Museum of Love & Protest

The Museum of Love & Protest celebrates four decades of Sydney Mardi Gras and the LGBTQI community — from the history-making marches of love and protest in 1978 to the proud and powerful 40th anniversary in 2018.

The Museum draws from the histories and archival collections created and preserved by the Mardi Gras community to present a stunning exhibition of costumes, photographs, Mardi Gras posters, rare Parade and Party footage, and specially commissioned artworks. On display at the National Art School Gallery in the heart of Darlinghurst, where Mardi Gras first came alive in 1978, the Museum invites you to contribute your own memories of Mardi Gras across time, through a Community Memory Project with costume-maker Rene Rivas in the Pink Butterfly Lounge.
  
NAS Gallery
National Art School
15 February - 4 March 2018


Exhibition Curator: Susan Charlton
Exhibition Design: Anna Tregloan




























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Museum of Love & Protest

1978 Photographers: Sally Colechin, Geoff Friend, Branco Gaica

Mardi Gras Photographers: William Yang, C.Moore Hardy, Mazz Image, Ann-Marie Calilhanna, Markham Lane

Costumes: Museum of Applied Arts & Sciences, Sydney Gay and Lesbian Mardi Gras Workshop, Ben Graetz/Miss Ellaneous, Simon Hunt/Pauline Pantsdown, Mark Trevorrow/Bob Downe, Tobin Saunders/Vanessa Wagner, Shane Pascoe/Joyce Maynge, Peta Friend, AJ Brown, Ted Cook, Pisa Tufuga, and wigs by Maude Boate/Michael Gates

Commissioned Artworks: Deborah Kelly, Gareth Ernst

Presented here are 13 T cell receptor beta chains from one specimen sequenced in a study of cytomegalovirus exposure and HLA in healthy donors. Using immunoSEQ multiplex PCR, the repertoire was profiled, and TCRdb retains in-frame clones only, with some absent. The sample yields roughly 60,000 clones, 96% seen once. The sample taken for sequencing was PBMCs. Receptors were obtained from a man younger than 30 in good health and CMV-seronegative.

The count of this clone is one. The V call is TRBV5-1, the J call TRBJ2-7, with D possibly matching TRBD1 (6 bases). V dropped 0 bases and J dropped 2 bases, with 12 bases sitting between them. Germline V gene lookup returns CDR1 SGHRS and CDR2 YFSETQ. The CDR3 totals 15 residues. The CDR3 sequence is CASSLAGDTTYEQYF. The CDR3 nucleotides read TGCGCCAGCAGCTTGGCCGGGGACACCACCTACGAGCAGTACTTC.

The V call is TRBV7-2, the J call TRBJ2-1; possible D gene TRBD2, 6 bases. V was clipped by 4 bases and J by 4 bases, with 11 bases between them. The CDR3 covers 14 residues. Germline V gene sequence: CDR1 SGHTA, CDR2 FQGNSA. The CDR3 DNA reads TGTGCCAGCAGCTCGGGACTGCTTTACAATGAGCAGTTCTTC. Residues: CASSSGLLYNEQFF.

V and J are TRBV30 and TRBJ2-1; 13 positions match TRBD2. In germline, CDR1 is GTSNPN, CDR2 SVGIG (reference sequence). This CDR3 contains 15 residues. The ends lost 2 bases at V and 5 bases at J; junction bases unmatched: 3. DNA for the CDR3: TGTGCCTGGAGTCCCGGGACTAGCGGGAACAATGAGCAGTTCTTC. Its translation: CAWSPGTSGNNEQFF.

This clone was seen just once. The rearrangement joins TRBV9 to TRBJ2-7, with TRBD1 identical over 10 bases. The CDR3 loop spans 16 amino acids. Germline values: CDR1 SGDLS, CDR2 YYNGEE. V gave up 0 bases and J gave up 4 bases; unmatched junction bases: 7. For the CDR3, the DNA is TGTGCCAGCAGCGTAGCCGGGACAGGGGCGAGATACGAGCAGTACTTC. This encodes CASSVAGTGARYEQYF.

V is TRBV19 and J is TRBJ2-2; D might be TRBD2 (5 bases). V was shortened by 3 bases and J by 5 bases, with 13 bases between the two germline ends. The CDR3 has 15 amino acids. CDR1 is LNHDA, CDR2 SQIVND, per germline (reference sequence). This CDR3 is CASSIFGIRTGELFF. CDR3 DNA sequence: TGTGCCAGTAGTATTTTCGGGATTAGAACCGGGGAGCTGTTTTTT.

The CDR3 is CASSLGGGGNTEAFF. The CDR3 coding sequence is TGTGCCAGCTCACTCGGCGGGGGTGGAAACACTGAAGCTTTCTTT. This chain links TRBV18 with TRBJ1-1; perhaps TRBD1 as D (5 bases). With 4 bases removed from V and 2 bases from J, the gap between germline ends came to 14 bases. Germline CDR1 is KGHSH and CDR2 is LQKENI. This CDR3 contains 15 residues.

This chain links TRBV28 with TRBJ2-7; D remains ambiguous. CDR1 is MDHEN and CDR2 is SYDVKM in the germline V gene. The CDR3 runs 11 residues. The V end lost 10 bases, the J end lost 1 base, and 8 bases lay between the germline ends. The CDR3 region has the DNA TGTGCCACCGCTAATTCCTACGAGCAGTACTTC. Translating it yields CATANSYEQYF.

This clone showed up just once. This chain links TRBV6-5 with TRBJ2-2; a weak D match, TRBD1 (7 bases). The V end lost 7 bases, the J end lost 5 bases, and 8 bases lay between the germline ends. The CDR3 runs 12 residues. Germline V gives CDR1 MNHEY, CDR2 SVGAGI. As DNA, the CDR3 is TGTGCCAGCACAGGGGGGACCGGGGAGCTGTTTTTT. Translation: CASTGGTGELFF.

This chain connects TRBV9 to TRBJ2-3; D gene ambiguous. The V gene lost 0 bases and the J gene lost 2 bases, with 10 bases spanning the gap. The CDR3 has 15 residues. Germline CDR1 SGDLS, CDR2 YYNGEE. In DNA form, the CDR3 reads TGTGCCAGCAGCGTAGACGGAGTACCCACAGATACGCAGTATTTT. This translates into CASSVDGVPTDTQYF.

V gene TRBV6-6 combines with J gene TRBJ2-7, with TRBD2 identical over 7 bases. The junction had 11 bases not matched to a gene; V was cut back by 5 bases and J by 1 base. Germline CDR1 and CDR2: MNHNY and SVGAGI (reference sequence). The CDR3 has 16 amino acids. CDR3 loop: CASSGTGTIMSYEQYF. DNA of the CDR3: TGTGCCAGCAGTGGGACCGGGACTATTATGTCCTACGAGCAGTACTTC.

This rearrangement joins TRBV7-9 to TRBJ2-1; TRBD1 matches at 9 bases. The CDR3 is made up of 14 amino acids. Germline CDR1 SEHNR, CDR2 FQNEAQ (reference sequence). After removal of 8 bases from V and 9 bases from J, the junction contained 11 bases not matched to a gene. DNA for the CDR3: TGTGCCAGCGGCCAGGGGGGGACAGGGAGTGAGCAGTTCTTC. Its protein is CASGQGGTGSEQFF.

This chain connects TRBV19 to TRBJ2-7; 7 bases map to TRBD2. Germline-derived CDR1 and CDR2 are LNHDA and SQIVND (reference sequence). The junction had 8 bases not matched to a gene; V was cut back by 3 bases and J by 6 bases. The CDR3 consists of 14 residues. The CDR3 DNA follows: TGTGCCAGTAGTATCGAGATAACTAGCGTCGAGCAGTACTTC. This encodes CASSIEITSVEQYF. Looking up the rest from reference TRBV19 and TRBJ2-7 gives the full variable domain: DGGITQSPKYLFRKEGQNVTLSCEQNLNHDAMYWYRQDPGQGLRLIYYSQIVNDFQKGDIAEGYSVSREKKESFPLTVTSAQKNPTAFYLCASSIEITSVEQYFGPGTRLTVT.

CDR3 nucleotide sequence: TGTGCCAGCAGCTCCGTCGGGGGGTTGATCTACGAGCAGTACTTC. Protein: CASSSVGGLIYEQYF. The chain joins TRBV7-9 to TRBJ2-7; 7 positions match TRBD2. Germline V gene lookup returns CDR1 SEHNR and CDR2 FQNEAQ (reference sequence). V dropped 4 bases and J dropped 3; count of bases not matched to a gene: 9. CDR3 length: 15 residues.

Community Memory Project & Butterfly Lounge: Rene Rivas

Party & Parade Video Works: producer Lewis Oswald, editor Vyninka Arlow

Original David McDiarmid Artwork: ACON collection

Motor Bike: Jenny Gunther

Community  Advisors:  Katherine Wolfgramme, Tim Bishop


Media

Interview  RN Breakfast with Fran Kelly, 16 February 2018

How the Pioneering Artists of the Mardi Gras Were Key in the Fight for Equality, Steve Dow, Sydney Morning Herald, 26 January 2018 

Forty Years of Queer History in the Spotlight, Jacqui Taffel, Wentworth Courier, 28 February 2018






'The community are artists and archivists, activists and historians. Being LGBTQI, being involved in Mardi Gras, it's absolutely about identity and the body, how people express and adorn themselves, so it's highly visual.

The floats and costumes in Mardi Gras respond to the particular social or political moment. People take that moment, reinterpret and rework it, valorise or dismantle it. They want to make a visual impact, they want to connect, and they've only got a moment [to be] burned on your eyeball.'

Susan Charlton, Sydney Morning Herald, 26 January 2018

Photographs: top Gareth Ernst; all others courtesy of National Art School